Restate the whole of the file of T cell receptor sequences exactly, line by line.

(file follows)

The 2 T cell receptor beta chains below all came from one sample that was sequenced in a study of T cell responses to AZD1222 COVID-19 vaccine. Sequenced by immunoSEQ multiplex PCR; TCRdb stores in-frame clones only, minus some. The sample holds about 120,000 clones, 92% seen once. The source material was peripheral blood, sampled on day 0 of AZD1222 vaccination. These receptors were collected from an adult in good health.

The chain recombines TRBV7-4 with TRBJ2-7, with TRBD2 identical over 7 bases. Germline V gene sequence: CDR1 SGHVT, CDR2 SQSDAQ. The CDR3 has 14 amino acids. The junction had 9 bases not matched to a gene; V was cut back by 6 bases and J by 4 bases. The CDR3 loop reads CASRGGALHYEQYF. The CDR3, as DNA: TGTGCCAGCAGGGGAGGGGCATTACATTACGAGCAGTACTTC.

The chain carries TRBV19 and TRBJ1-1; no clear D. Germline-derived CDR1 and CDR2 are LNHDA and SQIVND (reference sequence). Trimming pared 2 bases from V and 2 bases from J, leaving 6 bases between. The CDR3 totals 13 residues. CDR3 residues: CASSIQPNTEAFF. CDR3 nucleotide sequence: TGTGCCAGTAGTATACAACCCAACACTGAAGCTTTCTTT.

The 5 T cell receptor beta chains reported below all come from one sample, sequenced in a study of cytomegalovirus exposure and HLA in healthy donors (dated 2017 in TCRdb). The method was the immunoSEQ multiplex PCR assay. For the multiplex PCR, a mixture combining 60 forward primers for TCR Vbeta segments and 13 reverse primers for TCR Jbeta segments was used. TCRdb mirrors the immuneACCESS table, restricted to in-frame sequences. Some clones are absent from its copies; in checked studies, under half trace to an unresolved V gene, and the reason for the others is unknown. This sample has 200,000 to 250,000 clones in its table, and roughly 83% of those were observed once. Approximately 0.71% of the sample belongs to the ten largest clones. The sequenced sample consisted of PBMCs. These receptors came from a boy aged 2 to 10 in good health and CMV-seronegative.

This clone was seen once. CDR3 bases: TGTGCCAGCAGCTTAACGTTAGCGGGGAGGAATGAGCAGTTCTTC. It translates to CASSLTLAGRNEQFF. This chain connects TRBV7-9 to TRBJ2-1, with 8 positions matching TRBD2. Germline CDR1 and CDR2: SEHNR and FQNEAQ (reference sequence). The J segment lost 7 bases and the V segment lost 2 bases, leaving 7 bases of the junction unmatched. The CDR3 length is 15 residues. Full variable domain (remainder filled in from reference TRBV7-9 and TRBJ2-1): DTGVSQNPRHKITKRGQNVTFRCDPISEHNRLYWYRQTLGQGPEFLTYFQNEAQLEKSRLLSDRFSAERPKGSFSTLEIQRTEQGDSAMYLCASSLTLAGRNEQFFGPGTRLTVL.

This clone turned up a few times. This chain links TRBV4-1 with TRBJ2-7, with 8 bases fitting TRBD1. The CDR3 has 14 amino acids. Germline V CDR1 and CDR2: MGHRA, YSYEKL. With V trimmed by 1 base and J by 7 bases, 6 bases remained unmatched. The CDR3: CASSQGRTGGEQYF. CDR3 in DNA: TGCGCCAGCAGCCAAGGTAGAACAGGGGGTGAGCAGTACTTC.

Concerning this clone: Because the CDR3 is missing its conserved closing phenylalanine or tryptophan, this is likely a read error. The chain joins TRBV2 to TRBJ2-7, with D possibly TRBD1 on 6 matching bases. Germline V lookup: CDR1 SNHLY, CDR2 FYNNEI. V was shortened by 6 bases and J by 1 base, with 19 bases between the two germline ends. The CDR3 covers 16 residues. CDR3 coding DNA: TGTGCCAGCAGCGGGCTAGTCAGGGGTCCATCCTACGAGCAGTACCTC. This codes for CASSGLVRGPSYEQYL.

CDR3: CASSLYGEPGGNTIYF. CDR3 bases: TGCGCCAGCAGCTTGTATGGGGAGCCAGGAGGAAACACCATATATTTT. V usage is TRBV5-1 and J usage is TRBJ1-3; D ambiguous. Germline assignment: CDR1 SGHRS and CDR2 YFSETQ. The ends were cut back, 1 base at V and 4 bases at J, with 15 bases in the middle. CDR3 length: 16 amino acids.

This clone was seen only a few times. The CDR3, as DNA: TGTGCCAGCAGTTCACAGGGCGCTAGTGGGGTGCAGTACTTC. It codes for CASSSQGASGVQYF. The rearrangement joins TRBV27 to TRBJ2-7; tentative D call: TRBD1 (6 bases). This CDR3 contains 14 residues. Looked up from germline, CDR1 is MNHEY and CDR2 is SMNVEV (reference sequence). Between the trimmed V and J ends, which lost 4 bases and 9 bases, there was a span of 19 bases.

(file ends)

The 2 T cell receptor beta chains below all came from one sample that was sequenced in a study of T cell responses to AZD1222 COVID-19 vaccine. Sequenced by immunoSEQ multiplex PCR; TCRdb stores in-frame clones only, minus some. The sample holds about 120,000 clones, 92% seen once. The source material was peripheral blood, sampled on day 0 of AZD1222 vaccination. These receptors were collected from an adult in good health.

The chain recombines TRBV7-4 with TRBJ2-7, with TRBD2 identical over 7 bases. Germline V gene sequence: CDR1 SGHVT, CDR2 SQSDAQ. The CDR3 has 14 amino acids. The junction had 9 bases not matched to a gene; V was cut back by 6 bases and J by 4 bases. The CDR3 loop reads CASRGGALHYEQYF. The CDR3, as DNA: TGTGCCAGCAGGGGAGGGGCATTACATTACGAGCAGTACTTC.

The chain carries TRBV19 and TRBJ1-1; no clear D. Germline-derived CDR1 and CDR2 are LNHDA and SQIVND (reference sequence). Trimming pared 2 bases from V and 2 bases from J, leaving 6 bases between. The CDR3 totals 13 residues. CDR3 residues: CASSIQPNTEAFF. CDR3 nucleotide sequence: TGTGCCAGTAGTATACAACCCAACACTGAAGCTTTCTTT.

The 5 T cell receptor beta chains reported below all come from one sample, sequenced in a study of cytomegalovirus exposure and HLA in healthy donors (dated 2017 in TCRdb). The method was the immunoSEQ multiplex PCR assay. For the multiplex PCR, a mixture combining 60 forward primers for TCR Vbeta segments and 13 reverse primers for TCR Jbeta segments was used. TCRdb mirrors the immuneACCESS table, restricted to in-frame sequences. Some clones are absent from its copies; in checked studies, under half trace to an unresolved V gene, and the reason for the others is unknown. This sample has 200,000 to 250,000 clones in its table, and roughly 83% of those were observed once. Approximately 0.71% of the sample belongs to the ten largest clones. The sequenced sample consisted of PBMCs. These receptors came from a boy aged 2 to 10 in good health and CMV-seronegative.

This clone was seen once. CDR3 bases: TGTGCCAGCAGCTTAACGTTAGCGGGGAGGAATGAGCAGTTCTTC. It translates to CASSLTLAGRNEQFF. This chain connects TRBV7-9 to TRBJ2-1, with 8 positions matching TRBD2. Germline CDR1 and CDR2: SEHNR and FQNEAQ (reference sequence). The J segment lost 7 bases and the V segment lost 2 bases, leaving 7 bases of the junction unmatched. The CDR3 length is 15 residues. Full variable domain (remainder filled in from reference TRBV7-9 and TRBJ2-1): DTGVSQNPRHKITKRGQNVTFRCDPISEHNRLYWYRQTLGQGPEFLTYFQNEAQLEKSRLLSDRFSAERPKGSFSTLEIQRTEQGDSAMYLCASSLTLAGRNEQFFGPGTRLTVL.

This clone turned up a few times. This chain links TRBV4-1 with TRBJ2-7, with 8 bases fitting TRBD1. The CDR3 has 14 amino acids. Germline V CDR1 and CDR2: MGHRA, YSYEKL. With V trimmed by 1 base and J by 7 bases, 6 bases remained unmatched. The CDR3: CASSQGRTGGEQYF. CDR3 in DNA: TGCGCCAGCAGCCAAGGTAGAACAGGGGGTGAGCAGTACTTC.

Concerning this clone: Because the CDR3 is missing its conserved closing phenylalanine or tryptophan, this is likely a read error. The chain joins TRBV2 to TRBJ2-7, with D possibly TRBD1 on 6 matching bases. Germline V lookup: CDR1 SNHLY, CDR2 FYNNEI. V was shortened by 6 bases and J by 1 base, with 19 bases between the two germline ends. The CDR3 covers 16 residues. CDR3 coding DNA: TGTGCCAGCAGCGGGCTAGTCAGGGGTCCATCCTACGAGCAGTACCTC. This codes for CASSGLVRGPSYEQYL.

CDR3: CASSLYGEPGGNTIYF. CDR3 bases: TGCGCCAGCAGCTTGTATGGGGAGCCAGGAGGAAACACCATATATTTT. V usage is TRBV5-1 and J usage is TRBJ1-3; D ambiguous. Germline assignment: CDR1 SGHRS and CDR2 YFSETQ. The ends were cut back, 1 base at V and 4 bases at J, with 15 bases in the middle. CDR3 length: 16 amino acids.

This clone was seen only a few times. The CDR3, as DNA: TGTGCCAGCAGTTCACAGGGCGCTAGTGGGGTGCAGTACTTC. It codes for CASSSQGASGVQYF. The rearrangement joins TRBV27 to TRBJ2-7; tentative D call: TRBD1 (6 bases). This CDR3 contains 14 residues. Looked up from germline, CDR1 is MNHEY and CDR2 is SMNVEV (reference sequence). Between the trimmed V and J ends, which lost 4 bases and 9 bases, there was a span of 19 bases.